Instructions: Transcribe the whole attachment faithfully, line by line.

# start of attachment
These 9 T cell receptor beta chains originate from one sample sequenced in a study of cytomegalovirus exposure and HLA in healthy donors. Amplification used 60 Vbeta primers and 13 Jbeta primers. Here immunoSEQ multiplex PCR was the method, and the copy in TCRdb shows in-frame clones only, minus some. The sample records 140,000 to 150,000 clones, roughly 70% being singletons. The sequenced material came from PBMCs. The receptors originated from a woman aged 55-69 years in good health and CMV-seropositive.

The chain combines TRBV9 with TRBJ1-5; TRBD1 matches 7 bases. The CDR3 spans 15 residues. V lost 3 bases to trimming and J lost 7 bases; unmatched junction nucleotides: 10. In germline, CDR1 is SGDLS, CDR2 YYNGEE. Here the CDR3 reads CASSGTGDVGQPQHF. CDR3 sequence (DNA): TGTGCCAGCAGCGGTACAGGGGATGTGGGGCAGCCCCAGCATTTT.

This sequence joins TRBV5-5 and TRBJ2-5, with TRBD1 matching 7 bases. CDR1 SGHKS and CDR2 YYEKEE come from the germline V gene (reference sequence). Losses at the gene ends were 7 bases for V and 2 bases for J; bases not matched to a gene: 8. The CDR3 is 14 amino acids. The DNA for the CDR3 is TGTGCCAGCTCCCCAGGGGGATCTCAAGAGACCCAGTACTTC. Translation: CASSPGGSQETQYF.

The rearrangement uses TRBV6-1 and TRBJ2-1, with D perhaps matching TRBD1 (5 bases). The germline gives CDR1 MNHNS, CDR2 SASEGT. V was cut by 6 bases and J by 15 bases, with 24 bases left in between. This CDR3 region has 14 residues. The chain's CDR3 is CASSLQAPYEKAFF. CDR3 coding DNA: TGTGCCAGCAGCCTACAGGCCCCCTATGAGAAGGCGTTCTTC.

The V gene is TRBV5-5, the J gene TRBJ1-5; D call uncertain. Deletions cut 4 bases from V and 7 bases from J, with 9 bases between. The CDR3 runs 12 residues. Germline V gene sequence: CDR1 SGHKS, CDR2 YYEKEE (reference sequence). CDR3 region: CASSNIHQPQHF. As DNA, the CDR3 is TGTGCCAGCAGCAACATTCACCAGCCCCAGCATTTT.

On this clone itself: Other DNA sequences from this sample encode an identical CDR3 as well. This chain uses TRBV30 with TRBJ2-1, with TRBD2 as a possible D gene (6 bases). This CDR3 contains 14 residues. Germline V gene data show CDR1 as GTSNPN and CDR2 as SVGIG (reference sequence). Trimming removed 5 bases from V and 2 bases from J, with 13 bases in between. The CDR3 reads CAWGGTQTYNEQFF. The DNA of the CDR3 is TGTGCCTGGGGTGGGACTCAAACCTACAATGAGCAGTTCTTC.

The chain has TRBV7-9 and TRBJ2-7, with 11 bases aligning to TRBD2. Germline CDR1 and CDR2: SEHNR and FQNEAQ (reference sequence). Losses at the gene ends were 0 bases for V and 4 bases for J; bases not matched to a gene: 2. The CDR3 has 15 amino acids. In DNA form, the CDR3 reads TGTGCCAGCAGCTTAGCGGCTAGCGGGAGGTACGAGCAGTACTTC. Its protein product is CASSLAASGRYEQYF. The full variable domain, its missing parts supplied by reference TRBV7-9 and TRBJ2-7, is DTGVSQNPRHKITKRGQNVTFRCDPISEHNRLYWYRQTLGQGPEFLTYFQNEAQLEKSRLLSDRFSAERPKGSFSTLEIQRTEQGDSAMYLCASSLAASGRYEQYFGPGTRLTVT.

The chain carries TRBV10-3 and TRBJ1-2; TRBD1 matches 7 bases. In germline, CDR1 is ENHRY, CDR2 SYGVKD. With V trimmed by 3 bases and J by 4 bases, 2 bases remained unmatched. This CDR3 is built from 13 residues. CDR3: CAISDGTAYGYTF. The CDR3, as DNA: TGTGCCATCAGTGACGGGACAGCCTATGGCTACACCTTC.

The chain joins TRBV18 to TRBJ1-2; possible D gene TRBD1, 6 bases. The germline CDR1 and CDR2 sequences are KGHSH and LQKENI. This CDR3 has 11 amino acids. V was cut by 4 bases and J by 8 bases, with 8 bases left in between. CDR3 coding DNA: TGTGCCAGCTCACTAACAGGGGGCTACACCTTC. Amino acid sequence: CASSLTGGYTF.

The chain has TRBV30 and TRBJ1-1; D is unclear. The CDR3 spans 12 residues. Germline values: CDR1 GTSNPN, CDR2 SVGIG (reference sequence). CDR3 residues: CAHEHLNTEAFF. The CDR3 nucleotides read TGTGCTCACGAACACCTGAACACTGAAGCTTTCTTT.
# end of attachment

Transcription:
These 9 T cell receptor beta chains originate from one sample sequenced in a study of cytomegalovirus exposure and HLA in healthy donors. Amplification used 60 Vbeta primers and 13 Jbeta primers. Here immunoSEQ multiplex PCR was the method, and the copy in TCRdb shows in-frame clones only, minus some. The sample records 140,000 to 150,000 clones, roughly 70% being singletons. The sequenced material came from PBMCs. The receptors originated from a woman aged 55-69 years in good health and CMV-seropositive.

The chain combines TRBV9 with TRBJ1-5; TRBD1 matches 7 bases. The CDR3 spans 15 residues. V lost 3 bases to trimming and J lost 7 bases; unmatched junction nucleotides: 10. In germline, CDR1 is SGDLS, CDR2 YYNGEE. Here the CDR3 reads CASSGTGDVGQPQHF. CDR3 sequence (DNA): TGTGCCAGCAGCGGTACAGGGGATGTGGGGCAGCCCCAGCATTTT.

This sequence joins TRBV5-5 and TRBJ2-5, with TRBD1 matching 7 bases. CDR1 SGHKS and CDR2 YYEKEE come from the germline V gene (reference sequence). Losses at the gene ends were 7 bases for V and 2 bases for J; bases not matched to a gene: 8. The CDR3 is 14 amino acids. The DNA for the CDR3 is TGTGCCAGCTCCCCAGGGGGATCTCAAGAGACCCAGTACTTC. Translation: CASSPGGSQETQYF.

The rearrangement uses TRBV6-1 and TRBJ2-1, with D perhaps matching TRBD1 (5 bases). The germline gives CDR1 MNHNS, CDR2 SASEGT. V was cut by 6 bases and J by 15 bases, with 24 bases left in between. This CDR3 region has 14 residues. The chain's CDR3 is CASSLQAPYEKAFF. CDR3 coding DNA: TGTGCCAGCAGCCTACAGGCCCCCTATGAGAAGGCGTTCTTC.

The V gene is TRBV5-5, the J gene TRBJ1-5; D call uncertain. Deletions cut 4 bases from V and 7 bases from J, with 9 bases between. The CDR3 runs 12 residues. Germline V gene sequence: CDR1 SGHKS, CDR2 YYEKEE (reference sequence). CDR3 region: CASSNIHQPQHF. As DNA, the CDR3 is TGTGCCAGCAGCAACATTCACCAGCCCCAGCATTTT.

On this clone itself: Other DNA sequences from this sample encode an identical CDR3 as well. This chain uses TRBV30 with TRBJ2-1, with TRBD2 as a possible D gene (6 bases). This CDR3 contains 14 residues. Germline V gene data show CDR1 as GTSNPN and CDR2 as SVGIG (reference sequence). Trimming removed 5 bases from V and 2 bases from J, with 13 bases in between. The CDR3 reads CAWGGTQTYNEQFF. The DNA of the CDR3 is TGTGCCTGGGGTGGGACTCAAACCTACAATGAGCAGTTCTTC.

The chain has TRBV7-9 and TRBJ2-7, with 11 bases aligning to TRBD2. Germline CDR1 and CDR2: SEHNR and FQNEAQ (reference sequence). Losses at the gene ends were 0 bases for V and 4 bases for J; bases not matched to a gene: 2. The CDR3 has 15 amino acids. In DNA form, the CDR3 reads TGTGCCAGCAGCTTAGCGGCTAGCGGGAGGTACGAGCAGTACTTC. Its protein product is CASSLAASGRYEQYF. The full variable domain, its missing parts supplied by reference TRBV7-9 and TRBJ2-7, is DTGVSQNPRHKITKRGQNVTFRCDPISEHNRLYWYRQTLGQGPEFLTYFQNEAQLEKSRLLSDRFSAERPKGSFSTLEIQRTEQGDSAMYLCASSLAASGRYEQYFGPGTRLTVT.

The chain carries TRBV10-3 and TRBJ1-2; TRBD1 matches 7 bases. In germline, CDR1 is ENHRY, CDR2 SYGVKD. With V trimmed by 3 bases and J by 4 bases, 2 bases remained unmatched. This CDR3 is built from 13 residues. CDR3: CAISDGTAYGYTF. The CDR3, as DNA: TGTGCCATCAGTGACGGGACAGCCTATGGCTACACCTTC.

The chain joins TRBV18 to TRBJ1-2; possible D gene TRBD1, 6 bases. The germline CDR1 and CDR2 sequences are KGHSH and LQKENI. This CDR3 has 11 amino acids. V was cut by 4 bases and J by 8 bases, with 8 bases left in between. CDR3 coding DNA: TGTGCCAGCTCACTAACAGGGGGCTACACCTTC. Amino acid sequence: CASSLTGGYTF.

The chain has TRBV30 and TRBJ1-1; D is unclear. The CDR3 spans 12 residues. Germline values: CDR1 GTSNPN, CDR2 SVGIG (reference sequence). CDR3 residues: CAHEHLNTEAFF. The CDR3 nucleotides read TGTGCTCACGAACACCTGAACACTGAAGCTTTCTTT.